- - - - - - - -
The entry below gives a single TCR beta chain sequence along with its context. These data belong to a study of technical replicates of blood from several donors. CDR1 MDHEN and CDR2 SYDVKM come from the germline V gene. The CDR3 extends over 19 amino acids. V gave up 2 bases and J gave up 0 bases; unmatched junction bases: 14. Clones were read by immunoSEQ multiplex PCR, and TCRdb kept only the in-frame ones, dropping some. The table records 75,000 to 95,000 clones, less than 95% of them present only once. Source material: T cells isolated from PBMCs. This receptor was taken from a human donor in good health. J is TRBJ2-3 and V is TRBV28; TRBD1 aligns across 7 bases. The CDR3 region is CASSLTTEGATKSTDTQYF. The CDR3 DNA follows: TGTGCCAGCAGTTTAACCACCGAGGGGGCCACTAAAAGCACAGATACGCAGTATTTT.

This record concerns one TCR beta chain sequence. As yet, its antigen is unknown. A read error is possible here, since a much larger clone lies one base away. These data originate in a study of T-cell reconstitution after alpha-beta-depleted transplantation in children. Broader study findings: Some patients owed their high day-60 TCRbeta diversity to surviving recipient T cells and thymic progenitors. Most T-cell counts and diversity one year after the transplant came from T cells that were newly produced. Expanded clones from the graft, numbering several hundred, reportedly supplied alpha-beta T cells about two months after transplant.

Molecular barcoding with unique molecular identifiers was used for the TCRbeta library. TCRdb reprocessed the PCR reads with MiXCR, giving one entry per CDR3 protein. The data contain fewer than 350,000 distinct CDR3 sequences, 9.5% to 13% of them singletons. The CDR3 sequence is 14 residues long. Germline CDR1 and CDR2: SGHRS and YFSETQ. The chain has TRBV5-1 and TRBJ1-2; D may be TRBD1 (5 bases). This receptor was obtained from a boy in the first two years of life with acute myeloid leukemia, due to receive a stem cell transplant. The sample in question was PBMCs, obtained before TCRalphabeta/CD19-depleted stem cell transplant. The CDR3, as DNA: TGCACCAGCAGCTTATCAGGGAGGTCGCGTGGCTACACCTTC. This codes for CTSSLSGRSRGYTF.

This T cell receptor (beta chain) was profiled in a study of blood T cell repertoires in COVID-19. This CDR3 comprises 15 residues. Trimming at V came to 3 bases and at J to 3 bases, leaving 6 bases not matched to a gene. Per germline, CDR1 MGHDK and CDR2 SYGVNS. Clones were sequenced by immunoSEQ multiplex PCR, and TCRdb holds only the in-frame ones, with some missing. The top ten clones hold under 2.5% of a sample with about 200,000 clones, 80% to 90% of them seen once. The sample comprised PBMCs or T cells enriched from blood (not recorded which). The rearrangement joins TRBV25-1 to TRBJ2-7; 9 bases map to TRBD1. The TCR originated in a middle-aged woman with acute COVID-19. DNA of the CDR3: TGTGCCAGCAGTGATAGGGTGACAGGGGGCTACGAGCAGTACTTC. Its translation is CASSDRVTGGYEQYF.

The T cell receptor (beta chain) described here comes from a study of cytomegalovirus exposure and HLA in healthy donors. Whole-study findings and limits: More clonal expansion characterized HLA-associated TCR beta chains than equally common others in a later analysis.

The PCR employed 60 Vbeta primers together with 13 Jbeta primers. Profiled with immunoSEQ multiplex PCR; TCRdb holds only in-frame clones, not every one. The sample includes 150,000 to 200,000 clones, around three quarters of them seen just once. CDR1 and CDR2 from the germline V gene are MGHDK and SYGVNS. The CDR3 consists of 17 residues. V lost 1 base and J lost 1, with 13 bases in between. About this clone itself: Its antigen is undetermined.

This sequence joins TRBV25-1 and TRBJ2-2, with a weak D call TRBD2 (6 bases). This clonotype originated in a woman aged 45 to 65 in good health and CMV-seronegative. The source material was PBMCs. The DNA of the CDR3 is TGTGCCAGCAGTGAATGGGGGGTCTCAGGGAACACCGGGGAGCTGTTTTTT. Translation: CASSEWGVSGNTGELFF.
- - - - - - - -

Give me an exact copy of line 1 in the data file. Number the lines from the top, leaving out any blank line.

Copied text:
The entry below gives a single TCR beta chain sequence along with its context. These data belong to a study of technical replicates of blood from several donors. CDR1 MDHEN and CDR2 SYDVKM come from the germline V gene. The CDR3 extends over 19 amino acids. V gave up 2 bases and J gave up 0 bases; unmatched junction bases: 14. Clones were read by immunoSEQ multiplex PCR, and TCRdb kept only the in-frame ones, dropping some. The table records 75,000 to 95,000 clones, less than 95% of them present only once. Source material: T cells isolated from PBMCs. This receptor was taken from a human donor in good health. J is TRBJ2-3 and V is TRBV28; TRBD1 aligns across 7 bases. The CDR3 region is CASSLTTEGATKSTDTQYF. The CDR3 DNA follows: TGTGCCAGCAGTTTAACCACCGAGGGGGCCACTAAAAGCACAGATACGCAGTATTTT.